The Open: Older pros going strong as Mickelson stays ahead
So much for golf becoming a young man's game. Three of the top four players at the halfway stage in the 145th Open Championship are in their 40s. If one of them, Phil Mickelson, claims the Claret Jug at Royal Troon tomorrow for the second time in four years, the 46-year-old will become the event's oldest winner since Old Tom Morris in 1867. The American would claim that honour by 68 days.
With one of Mickelson’s compatriots, Zach Johnson, having triumphed at the age of 39 at St Andrews 12 months ago, experience looks as though it has become more important than any club in the bag when it comes to trying to secure this particular prize.
Perhaps it is down to the myriad of weather conditions this tournament throws up year after year.
Thursday’s glorious sunshine was, indeed, the calm before the storm. Yesterday certainly wasn’t brutal, by any means, but it was troublesome, nonetheless, due to the fact it was so changeable. The morning starters got it wet, as, in the end, did those out in the afternoon, when they also had to cope with a rising wind. It was pesky. At first it looked as though it would be helping on the tougher inward half only to swing round and become almost a crosswind off the sea.
Guess who enjoys these sort of challenges? Yes, Mickelson. He backed up his eight-under-par 63 on Thursday with a 69 – it was solid rather than spectacular, though almost saw him emulate the great Gene Sarazen, who achieved the feat in 1973, by making a hole-in-one at the Postage Stamp – for a 10-under-par total. It’s a new record for the opening 36 holes here, beating Bobby Clampett (1982) and Darren Clarke (1997) by a shot. The five-time major winner leads by one from 40-year-old Henrik Stenson, who blazed into contention on the back of a best-of-the-day 65, with 41-year-old Dane Soren Kjeldsen and American Keegan Bradley one further back in joint-third after matching 68s.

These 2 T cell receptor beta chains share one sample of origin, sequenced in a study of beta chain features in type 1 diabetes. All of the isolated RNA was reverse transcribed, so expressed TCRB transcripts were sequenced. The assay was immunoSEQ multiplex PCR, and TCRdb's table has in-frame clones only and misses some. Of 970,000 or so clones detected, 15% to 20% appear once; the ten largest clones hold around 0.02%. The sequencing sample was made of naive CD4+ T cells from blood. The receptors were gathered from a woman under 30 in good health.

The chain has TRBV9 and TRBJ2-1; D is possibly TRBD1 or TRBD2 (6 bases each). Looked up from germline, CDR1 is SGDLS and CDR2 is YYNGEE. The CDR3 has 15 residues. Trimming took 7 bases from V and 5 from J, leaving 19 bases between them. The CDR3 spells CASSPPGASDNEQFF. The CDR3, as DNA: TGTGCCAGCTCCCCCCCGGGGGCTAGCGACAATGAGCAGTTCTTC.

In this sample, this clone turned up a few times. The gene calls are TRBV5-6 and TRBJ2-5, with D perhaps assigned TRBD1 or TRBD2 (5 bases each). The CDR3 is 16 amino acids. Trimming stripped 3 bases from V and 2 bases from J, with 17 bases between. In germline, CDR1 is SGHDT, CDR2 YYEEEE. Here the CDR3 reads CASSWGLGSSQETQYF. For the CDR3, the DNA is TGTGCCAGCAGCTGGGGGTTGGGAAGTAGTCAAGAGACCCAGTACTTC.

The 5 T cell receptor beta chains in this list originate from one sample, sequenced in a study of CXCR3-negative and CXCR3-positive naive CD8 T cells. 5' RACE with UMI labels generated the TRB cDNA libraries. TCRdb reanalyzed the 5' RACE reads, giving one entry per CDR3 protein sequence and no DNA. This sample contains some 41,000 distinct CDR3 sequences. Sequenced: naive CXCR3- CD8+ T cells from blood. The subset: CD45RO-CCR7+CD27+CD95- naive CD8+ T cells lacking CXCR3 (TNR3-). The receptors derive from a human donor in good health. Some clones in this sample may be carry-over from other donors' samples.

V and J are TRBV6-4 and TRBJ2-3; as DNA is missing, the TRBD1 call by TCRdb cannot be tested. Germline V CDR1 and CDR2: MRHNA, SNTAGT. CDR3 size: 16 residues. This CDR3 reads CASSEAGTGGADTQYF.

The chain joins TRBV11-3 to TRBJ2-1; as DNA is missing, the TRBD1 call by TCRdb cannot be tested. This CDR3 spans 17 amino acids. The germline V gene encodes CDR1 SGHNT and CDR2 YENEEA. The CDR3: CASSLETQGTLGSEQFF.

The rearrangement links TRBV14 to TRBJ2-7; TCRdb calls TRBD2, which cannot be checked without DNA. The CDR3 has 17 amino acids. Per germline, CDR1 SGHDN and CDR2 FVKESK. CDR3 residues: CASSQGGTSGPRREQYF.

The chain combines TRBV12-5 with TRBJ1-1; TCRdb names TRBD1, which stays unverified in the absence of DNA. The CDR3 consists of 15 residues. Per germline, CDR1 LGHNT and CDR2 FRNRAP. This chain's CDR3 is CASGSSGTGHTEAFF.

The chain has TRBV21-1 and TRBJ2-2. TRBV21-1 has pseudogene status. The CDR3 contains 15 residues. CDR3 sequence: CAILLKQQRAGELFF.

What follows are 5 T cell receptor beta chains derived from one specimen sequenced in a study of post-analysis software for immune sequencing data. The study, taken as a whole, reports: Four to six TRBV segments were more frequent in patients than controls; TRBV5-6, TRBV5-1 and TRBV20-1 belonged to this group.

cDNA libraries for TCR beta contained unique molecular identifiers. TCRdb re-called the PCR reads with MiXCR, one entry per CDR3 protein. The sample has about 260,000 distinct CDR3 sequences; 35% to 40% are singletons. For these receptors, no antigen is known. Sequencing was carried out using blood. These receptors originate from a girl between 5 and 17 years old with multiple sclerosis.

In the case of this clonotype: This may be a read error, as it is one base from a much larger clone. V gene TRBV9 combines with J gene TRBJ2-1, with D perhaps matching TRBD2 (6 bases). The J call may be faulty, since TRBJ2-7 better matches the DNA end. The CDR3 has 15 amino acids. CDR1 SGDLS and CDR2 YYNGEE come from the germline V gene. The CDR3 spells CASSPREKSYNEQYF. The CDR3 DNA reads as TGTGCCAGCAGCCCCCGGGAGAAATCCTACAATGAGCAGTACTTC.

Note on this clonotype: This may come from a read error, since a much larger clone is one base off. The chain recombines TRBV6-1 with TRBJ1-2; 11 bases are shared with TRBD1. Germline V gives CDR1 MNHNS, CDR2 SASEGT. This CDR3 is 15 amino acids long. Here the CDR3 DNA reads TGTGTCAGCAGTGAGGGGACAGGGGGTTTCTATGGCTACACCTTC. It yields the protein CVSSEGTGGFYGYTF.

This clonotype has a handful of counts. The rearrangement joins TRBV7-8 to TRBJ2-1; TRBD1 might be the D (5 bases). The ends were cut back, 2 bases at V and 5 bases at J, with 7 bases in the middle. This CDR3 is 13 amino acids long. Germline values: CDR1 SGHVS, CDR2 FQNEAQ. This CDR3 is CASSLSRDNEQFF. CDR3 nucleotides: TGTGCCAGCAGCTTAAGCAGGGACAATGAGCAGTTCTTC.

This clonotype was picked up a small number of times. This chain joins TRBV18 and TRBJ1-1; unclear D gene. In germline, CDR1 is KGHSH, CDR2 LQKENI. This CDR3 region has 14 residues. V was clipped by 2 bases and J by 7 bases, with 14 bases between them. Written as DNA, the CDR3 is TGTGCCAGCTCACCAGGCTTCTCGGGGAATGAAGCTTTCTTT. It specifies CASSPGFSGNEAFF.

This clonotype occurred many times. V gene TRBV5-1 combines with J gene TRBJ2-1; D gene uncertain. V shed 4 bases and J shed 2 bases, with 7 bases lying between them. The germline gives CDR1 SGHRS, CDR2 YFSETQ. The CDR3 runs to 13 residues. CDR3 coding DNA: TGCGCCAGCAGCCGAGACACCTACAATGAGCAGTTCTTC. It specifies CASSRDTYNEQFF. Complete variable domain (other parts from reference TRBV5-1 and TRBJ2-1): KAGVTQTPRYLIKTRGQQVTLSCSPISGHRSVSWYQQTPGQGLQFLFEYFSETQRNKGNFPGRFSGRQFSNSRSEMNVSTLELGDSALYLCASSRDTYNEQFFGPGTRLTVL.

Three ahead overnight, Mickelson didn’t have to wait long to show us how this great game will always even itself out. Admittedly, his birdie putt at the 18th on Thursday that somehow stayed out would have earned him a place in the record books for the first 62 in a major. But the par putt at the second that just managed to grab enough of the cup to drop certainly made amends for that.
He duly picked up three birdies in five holes from the fourth, almost making a hole-in-one at the Postage Stamp, where his ball spun back to within a couple of inches for his second birdie there in two days.
“I love that hole,” he admitted. “I got a little bit more aggressive to that pin than is probably smart, but it’s paid off as I’ve been fortunate to have capitalised on it. I’ll be a lot more cautious, though, as the pin gets further back.”
As the rain became heavier, out came the two black all-weather gloves he had also worn when closing with a 66 in the Scottish Open at Castle Stuart last Sunday. They couldn’t stop a first bogey of the event going down on his card at the 12th, where he zig-zagged his way to the green, but that Mickelson smile was back two holes later as he also birdied the par-3 14th for the second day in a row. Add in the 2 he made at the 17th on Thursday and that makes him five-under for the eight short holes he’s played so far. The par he made at the penultimate hole this time around probably felt like a birdie as he got up and down from an awkward spot in a greenside bunker. “A big momentum keeper” was his description of that escape.